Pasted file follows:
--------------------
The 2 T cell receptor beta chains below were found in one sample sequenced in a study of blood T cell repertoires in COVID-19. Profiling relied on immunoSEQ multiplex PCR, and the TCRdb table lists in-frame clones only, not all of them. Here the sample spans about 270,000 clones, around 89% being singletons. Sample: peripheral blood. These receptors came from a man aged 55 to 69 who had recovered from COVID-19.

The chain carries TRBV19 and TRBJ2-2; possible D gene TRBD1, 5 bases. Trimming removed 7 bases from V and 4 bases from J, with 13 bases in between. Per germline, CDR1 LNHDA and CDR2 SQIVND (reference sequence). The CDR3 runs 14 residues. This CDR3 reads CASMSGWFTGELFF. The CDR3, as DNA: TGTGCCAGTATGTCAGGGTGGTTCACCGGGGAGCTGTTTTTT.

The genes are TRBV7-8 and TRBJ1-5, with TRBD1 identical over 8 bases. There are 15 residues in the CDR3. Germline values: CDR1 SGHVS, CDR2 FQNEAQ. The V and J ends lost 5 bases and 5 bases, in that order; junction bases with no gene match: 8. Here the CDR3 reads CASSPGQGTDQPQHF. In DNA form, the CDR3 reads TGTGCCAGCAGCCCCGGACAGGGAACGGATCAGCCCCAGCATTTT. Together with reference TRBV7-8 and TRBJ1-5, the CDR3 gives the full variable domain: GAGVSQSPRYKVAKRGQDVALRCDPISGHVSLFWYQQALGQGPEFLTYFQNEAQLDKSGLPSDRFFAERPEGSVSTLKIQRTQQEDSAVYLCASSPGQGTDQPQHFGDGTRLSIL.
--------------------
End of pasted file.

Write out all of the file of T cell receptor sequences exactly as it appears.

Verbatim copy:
The 2 T cell receptor beta chains below were found in one sample sequenced in a study of blood T cell repertoires in COVID-19. Profiling relied on immunoSEQ multiplex PCR, and the TCRdb table lists in-frame clones only, not all of them. Here the sample spans about 270,000 clones, around 89% being singletons. Sample: peripheral blood. These receptors came from a man aged 55 to 69 who had recovered from COVID-19.

The chain carries TRBV19 and TRBJ2-2; possible D gene TRBD1, 5 bases. Trimming removed 7 bases from V and 4 bases from J, with 13 bases in between. Per germline, CDR1 LNHDA and CDR2 SQIVND (reference sequence). The CDR3 runs 14 residues. This CDR3 reads CASMSGWFTGELFF. The CDR3, as DNA: TGTGCCAGTATGTCAGGGTGGTTCACCGGGGAGCTGTTTTTT.

The genes are TRBV7-8 and TRBJ1-5, with TRBD1 identical over 8 bases. There are 15 residues in the CDR3. Germline values: CDR1 SGHVS, CDR2 FQNEAQ. The V and J ends lost 5 bases and 5 bases, in that order; junction bases with no gene match: 8. Here the CDR3 reads CASSPGQGTDQPQHF. In DNA form, the CDR3 reads TGTGCCAGCAGCCCCGGACAGGGAACGGATCAGCCCCAGCATTTT. Together with reference TRBV7-8 and TRBJ1-5, the CDR3 gives the full variable domain: GAGVSQSPRYKVAKRGQDVALRCDPISGHVSLFWYQQALGQGPEFLTYFQNEAQLDKSGLPSDRFFAERPEGSVSTLKIQRTQQEDSAVYLCASSPGQGTDQPQHFGDGTRLSIL.